Economic Improvement Won’t Stop Palestinian Terror

July 11 2018

While the U.S. has not yet released its peace proposal for Israel and the Palestinians, Jared Kushner—who is leading the effort—and other officials have stated that it involves major efforts to bring prosperity to the Arabs of the West Bank and Gaza. Yossi Kuperwasser warns that, even if effective, such efforts will not guarantee peace:

Palestinians [who] carry out terror attacks [do so] with ideological motives, and most of them see terror as a justified and effective way . . . to advance their objectives in the conflict with Israel. The terrorists and their families are eligible for significant economic benefits in the form of the salaries that the Palestinian Authority (PA) pays them. [Moreover], the commitment of the Palestinian leadership to the struggle against Zionism is greater than the consideration of economic gain, even though the PA is aware that it needs to provide an answer for the Palestinians’ economic needs. As proof, the second intifada erupted in 2000 during a period of impressive growth.

Deciding on the appropriate scope of terrorism reflects the perception of different elements within the Palestinian political system regarding the costs and benefits of various terror activities at any point in time. . . . Economics [may be] a restraining factor, especially in the circumstances of a severe crisis. For example, the economic crisis in 2005 is thought to be one of the reasons that brought the Palestinians to a decision to end the second intifada. [T]he chance that economic temptations will lead to a change in Palestinian national goals is very slight so long as the Palestinian system is led by political movements that do not give priority to the welfare of its citizens. . . .

The . . . U.S. administration criticizes the PA and Hamas for “not acting according to the needs of the Palestinian people.” This reaction indicates a lack of understanding of [their] priorities and superimposes upon them a Western order of priorities, which sees the pursuit of happiness and prosperity as all people’s [primary] goal. . . .

[Nonetheless, it’s necessary not to] diminish the importance of investing in the advancement of the Palestinian economy and economic cooperation between Israel and the Palestinians. These are based on ethical motives—from the desire to bring economic prosperity to Israel’s neighbors to advancing familiarity between both peoples.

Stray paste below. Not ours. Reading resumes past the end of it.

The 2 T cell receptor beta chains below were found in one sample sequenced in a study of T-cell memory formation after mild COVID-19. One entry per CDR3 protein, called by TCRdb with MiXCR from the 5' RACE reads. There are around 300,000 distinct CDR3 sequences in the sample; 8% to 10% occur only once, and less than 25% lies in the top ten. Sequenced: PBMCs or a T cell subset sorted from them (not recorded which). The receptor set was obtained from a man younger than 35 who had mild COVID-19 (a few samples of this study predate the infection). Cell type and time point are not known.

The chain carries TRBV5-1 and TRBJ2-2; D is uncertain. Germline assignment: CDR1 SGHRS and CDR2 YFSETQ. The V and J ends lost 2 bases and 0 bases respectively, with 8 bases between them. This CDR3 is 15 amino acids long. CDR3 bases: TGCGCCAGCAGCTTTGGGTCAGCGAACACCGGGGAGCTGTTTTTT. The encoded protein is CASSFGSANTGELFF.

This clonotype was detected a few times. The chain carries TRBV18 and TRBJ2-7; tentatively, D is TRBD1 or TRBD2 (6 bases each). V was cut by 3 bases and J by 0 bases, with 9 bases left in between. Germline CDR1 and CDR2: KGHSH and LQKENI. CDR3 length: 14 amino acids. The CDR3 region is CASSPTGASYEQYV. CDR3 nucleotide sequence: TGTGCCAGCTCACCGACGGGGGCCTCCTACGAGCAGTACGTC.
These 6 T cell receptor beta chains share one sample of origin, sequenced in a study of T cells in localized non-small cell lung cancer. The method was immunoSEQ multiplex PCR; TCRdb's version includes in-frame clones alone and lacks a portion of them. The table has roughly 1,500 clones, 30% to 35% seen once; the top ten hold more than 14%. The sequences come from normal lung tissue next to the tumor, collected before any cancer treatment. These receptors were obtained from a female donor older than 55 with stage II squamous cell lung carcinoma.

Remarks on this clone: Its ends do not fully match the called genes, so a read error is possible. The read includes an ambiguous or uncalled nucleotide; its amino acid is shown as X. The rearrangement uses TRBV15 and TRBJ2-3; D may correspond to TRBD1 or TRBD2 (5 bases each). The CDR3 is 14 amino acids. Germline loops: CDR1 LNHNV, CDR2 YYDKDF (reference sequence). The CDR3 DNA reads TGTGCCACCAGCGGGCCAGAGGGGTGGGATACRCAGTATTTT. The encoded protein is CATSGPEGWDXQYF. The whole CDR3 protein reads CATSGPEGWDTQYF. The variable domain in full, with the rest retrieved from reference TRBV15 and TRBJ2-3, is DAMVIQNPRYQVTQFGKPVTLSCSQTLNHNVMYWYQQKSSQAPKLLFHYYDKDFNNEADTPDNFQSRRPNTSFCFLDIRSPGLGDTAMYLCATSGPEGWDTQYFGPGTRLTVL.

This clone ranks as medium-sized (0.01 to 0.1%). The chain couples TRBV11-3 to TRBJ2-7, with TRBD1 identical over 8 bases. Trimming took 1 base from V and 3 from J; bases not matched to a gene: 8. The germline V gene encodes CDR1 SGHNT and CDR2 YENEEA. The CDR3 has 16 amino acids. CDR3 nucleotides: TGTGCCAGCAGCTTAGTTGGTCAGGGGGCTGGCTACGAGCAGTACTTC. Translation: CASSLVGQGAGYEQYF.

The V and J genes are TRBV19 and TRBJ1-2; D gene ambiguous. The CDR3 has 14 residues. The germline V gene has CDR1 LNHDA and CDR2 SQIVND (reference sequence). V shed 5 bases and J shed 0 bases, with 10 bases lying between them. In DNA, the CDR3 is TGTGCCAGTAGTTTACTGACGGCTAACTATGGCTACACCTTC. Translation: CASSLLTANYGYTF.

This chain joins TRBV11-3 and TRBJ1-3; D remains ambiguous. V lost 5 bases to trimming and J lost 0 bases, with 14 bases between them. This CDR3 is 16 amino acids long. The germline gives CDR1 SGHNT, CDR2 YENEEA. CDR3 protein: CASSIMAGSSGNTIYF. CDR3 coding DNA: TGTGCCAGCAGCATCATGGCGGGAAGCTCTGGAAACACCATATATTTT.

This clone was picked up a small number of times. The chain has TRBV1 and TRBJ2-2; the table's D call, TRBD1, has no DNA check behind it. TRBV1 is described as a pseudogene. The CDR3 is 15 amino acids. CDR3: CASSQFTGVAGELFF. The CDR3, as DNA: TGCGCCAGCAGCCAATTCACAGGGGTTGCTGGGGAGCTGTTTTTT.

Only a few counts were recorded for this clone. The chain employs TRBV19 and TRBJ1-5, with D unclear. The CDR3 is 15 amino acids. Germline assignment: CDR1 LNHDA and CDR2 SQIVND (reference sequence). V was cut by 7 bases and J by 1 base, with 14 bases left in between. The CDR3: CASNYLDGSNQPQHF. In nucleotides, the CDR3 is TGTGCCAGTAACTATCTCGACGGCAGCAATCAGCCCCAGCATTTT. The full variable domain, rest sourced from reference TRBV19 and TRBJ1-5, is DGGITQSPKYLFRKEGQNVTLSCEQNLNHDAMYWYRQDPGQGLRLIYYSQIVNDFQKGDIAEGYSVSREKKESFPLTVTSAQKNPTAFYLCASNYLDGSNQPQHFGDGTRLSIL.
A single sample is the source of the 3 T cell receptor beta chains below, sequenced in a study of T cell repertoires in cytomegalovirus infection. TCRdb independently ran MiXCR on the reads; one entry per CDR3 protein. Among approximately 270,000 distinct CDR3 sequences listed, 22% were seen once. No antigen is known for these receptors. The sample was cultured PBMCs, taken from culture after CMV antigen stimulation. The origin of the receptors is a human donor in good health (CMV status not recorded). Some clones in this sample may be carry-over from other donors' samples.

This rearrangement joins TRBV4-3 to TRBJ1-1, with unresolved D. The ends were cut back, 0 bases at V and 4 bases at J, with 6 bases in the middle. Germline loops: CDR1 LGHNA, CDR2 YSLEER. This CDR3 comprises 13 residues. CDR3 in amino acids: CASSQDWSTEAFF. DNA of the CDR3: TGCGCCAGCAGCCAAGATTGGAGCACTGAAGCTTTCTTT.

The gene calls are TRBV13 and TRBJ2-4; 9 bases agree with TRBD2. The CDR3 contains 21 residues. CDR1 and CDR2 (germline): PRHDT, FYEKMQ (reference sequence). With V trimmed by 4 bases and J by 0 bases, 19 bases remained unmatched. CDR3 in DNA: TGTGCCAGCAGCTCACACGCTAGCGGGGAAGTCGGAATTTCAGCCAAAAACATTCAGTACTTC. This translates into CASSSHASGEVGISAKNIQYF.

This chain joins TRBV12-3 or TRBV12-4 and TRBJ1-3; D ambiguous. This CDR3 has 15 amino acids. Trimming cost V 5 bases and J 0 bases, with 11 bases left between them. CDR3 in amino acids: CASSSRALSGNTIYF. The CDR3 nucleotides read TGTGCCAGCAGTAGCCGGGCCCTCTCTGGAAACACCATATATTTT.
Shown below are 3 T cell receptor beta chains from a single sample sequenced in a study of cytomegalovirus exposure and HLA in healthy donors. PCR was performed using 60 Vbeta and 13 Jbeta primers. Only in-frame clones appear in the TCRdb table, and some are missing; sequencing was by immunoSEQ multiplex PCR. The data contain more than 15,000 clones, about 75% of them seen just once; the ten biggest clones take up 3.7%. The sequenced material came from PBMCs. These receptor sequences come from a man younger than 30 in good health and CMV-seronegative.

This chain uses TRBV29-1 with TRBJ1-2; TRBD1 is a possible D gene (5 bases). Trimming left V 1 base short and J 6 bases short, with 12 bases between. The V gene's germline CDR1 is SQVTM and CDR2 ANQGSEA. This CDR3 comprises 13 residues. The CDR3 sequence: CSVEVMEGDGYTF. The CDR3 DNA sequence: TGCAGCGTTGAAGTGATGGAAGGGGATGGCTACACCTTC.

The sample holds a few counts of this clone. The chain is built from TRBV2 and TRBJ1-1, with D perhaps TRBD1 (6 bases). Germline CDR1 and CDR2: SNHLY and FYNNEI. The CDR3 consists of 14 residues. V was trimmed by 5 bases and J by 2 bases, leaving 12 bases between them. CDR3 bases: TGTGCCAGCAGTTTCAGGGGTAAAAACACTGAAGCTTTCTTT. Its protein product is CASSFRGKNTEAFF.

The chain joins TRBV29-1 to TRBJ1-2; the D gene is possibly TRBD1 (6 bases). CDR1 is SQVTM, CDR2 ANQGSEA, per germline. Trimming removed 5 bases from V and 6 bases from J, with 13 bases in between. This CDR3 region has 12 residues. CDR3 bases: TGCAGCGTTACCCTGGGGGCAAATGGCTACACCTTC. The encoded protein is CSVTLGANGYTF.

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More about: Donald Trump, Israel & Zionism, Jared Kushner, Palestinian terror, Palestinians, Peace Process

A University of Michigan Professor Exposes the Full Implications of Academic Boycotts of Israel

Sept. 26 2018

A few weeks ago, Professor John Cheney-Lippold of the University of Michigan told an undergraduate student he would write a letter of recommendation for her to participate in a study-abroad program. But upon examining her application more carefully and realizing that she wished to spend a semester in Israel, he sent her a polite email declining to follow through. His explanation: “many university departments have pledged an academic boycott against Israel in support of Palestinians living in Palestine,” and “for reasons of these politics” he would no longer write the letter. Jonathan Marks comments:

We are routinely told . . . that boycott actions against Israel are “limited to institutions and their official representatives.” But Cheney-Lippold reminds us that the boycott, even if read in this narrow way, obligates professors to refuse to assist their own students when those students seek to participate in study-abroad programs in Israel. Dan Avnon, an Israeli academic, learned years ago that the same goes for Israel faculty members seeking to participate in exchange programs sponsored by Israeli universities. They, too, must be turned away regardless of their position on the Israel-Palestinian conflict. . . .

Cheney-Lippold, like other boycott defenders, points to the supposed 2005 “call of Palestinian civil society” to justify his singling out of Israel. “I support,” he says in comments to the [Michigan] student newspaper, “communities who organize themselves and ask for international support to achieve equal rights [and] freedom and to prevent violations of international law.”

Set aside the absurdity of this reasoning (“Why am I not boycotting China on behalf of Tibet? Because China has been much more effective in stifling civil society!”). Focus instead on what Cheney-Lippold could have found out by using Google. The first endorser of the call of “civil society” is the Council of National and Islamic Forces in Palestine, which includes Hamas, the Popular Front for the Liberation of Palestine, and other groups that trade not only in violent “resistance” but in violence that directly targets noncombatants.

That’s remained par for the course for the boycott movement. In October 2015, in the midst of the series of stabbings deemed “the knife intifada,” the U.S. Campaign for the Academic and Cultural Boycott of Israel shared a call for an international day of solidarity with the “new generation of Palestinians” who were then “rising up against Israel’s brutal, decades-old system of occupation.” To be sure, they did not directly endorse attacks on civilians, but they did issue their statement of solidarity with “Palestinian popular resistance” one day after four attacks that left three Israelis—all civilians—dead.

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More about: Academia, Academic Boycotts, BDS, Israel & Zionism, Knife intifada